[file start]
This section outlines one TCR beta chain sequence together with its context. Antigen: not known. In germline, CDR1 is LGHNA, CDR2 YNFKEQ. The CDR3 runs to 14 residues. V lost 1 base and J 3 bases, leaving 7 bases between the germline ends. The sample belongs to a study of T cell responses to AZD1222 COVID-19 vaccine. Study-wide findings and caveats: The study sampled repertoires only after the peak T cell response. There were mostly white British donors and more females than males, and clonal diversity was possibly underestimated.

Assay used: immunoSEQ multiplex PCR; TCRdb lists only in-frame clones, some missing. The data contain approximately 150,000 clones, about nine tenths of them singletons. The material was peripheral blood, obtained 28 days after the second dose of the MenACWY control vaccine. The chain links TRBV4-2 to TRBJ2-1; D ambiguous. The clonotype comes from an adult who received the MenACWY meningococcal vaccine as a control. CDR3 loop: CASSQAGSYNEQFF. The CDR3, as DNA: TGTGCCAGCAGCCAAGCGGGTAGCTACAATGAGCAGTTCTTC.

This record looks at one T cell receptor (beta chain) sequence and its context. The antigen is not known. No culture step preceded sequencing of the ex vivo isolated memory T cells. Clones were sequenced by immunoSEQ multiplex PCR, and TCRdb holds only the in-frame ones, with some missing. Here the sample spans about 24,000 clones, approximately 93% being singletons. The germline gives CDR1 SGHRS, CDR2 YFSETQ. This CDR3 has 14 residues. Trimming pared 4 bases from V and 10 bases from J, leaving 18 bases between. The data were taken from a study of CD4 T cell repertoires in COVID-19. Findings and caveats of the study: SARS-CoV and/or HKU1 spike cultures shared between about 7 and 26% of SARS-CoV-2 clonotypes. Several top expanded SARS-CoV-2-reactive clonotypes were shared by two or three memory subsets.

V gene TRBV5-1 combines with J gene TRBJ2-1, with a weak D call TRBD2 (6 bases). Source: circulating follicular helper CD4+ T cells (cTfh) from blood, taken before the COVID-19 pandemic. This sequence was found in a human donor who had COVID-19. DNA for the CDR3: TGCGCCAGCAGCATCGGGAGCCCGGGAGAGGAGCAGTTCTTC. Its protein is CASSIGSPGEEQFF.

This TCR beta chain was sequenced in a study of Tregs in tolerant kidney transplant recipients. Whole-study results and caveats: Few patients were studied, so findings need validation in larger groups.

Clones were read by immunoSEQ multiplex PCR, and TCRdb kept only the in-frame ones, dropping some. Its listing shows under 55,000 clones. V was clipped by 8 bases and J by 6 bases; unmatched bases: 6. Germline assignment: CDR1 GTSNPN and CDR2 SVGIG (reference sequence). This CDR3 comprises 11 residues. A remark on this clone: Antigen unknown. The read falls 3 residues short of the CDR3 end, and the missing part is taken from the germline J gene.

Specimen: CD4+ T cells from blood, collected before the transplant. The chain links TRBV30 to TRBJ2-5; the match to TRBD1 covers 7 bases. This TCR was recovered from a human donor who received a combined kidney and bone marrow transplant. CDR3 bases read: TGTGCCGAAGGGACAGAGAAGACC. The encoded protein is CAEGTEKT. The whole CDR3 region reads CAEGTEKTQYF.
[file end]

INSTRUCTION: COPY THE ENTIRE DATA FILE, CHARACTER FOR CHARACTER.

This section outlines one TCR beta chain sequence together with its context. Antigen: not known. In germline, CDR1 is LGHNA, CDR2 YNFKEQ. The CDR3 runs to 14 residues. V lost 1 base and J 3 bases, leaving 7 bases between the germline ends. The sample belongs to a study of T cell responses to AZD1222 COVID-19 vaccine. Study-wide findings and caveats: The study sampled repertoires only after the peak T cell response. There were mostly white British donors and more females than males, and clonal diversity was possibly underestimated.

Assay used: immunoSEQ multiplex PCR; TCRdb lists only in-frame clones, some missing. The data contain approximately 150,000 clones, about nine tenths of them singletons. The material was peripheral blood, obtained 28 days after the second dose of the MenACWY control vaccine. The chain links TRBV4-2 to TRBJ2-1; D ambiguous. The clonotype comes from an adult who received the MenACWY meningococcal vaccine as a control. CDR3 loop: CASSQAGSYNEQFF. The CDR3, as DNA: TGTGCCAGCAGCCAAGCGGGTAGCTACAATGAGCAGTTCTTC.

This record looks at one T cell receptor (beta chain) sequence and its context. The antigen is not known. No culture step preceded sequencing of the ex vivo isolated memory T cells. Clones were sequenced by immunoSEQ multiplex PCR, and TCRdb holds only the in-frame ones, with some missing. Here the sample spans about 24,000 clones, approximately 93% being singletons. The germline gives CDR1 SGHRS, CDR2 YFSETQ. This CDR3 has 14 residues. Trimming pared 4 bases from V and 10 bases from J, leaving 18 bases between. The data were taken from a study of CD4 T cell repertoires in COVID-19. Findings and caveats of the study: SARS-CoV and/or HKU1 spike cultures shared between about 7 and 26% of SARS-CoV-2 clonotypes. Several top expanded SARS-CoV-2-reactive clonotypes were shared by two or three memory subsets.

V gene TRBV5-1 combines with J gene TRBJ2-1, with a weak D call TRBD2 (6 bases). Source: circulating follicular helper CD4+ T cells (cTfh) from blood, taken before the COVID-19 pandemic. This sequence was found in a human donor who had COVID-19. DNA for the CDR3: TGCGCCAGCAGCATCGGGAGCCCGGGAGAGGAGCAGTTCTTC. Its protein is CASSIGSPGEEQFF.

This TCR beta chain was sequenced in a study of Tregs in tolerant kidney transplant recipients. Whole-study results and caveats: Few patients were studied, so findings need validation in larger groups.

Clones were read by immunoSEQ multiplex PCR, and TCRdb kept only the in-frame ones, dropping some. Its listing shows under 55,000 clones. V was clipped by 8 bases and J by 6 bases; unmatched bases: 6. Germline assignment: CDR1 GTSNPN and CDR2 SVGIG (reference sequence). This CDR3 comprises 11 residues. A remark on this clone: Antigen unknown. The read falls 3 residues short of the CDR3 end, and the missing part is taken from the germline J gene.

Specimen: CD4+ T cells from blood, collected before the transplant. The chain links TRBV30 to TRBJ2-5; the match to TRBD1 covers 7 bases. This TCR was recovered from a human donor who received a combined kidney and bone marrow transplant. CDR3 bases read: TGTGCCGAAGGGACAGAGAAGACC. The encoded protein is CAEGTEKT. The whole CDR3 region reads CAEGTEKTQYF.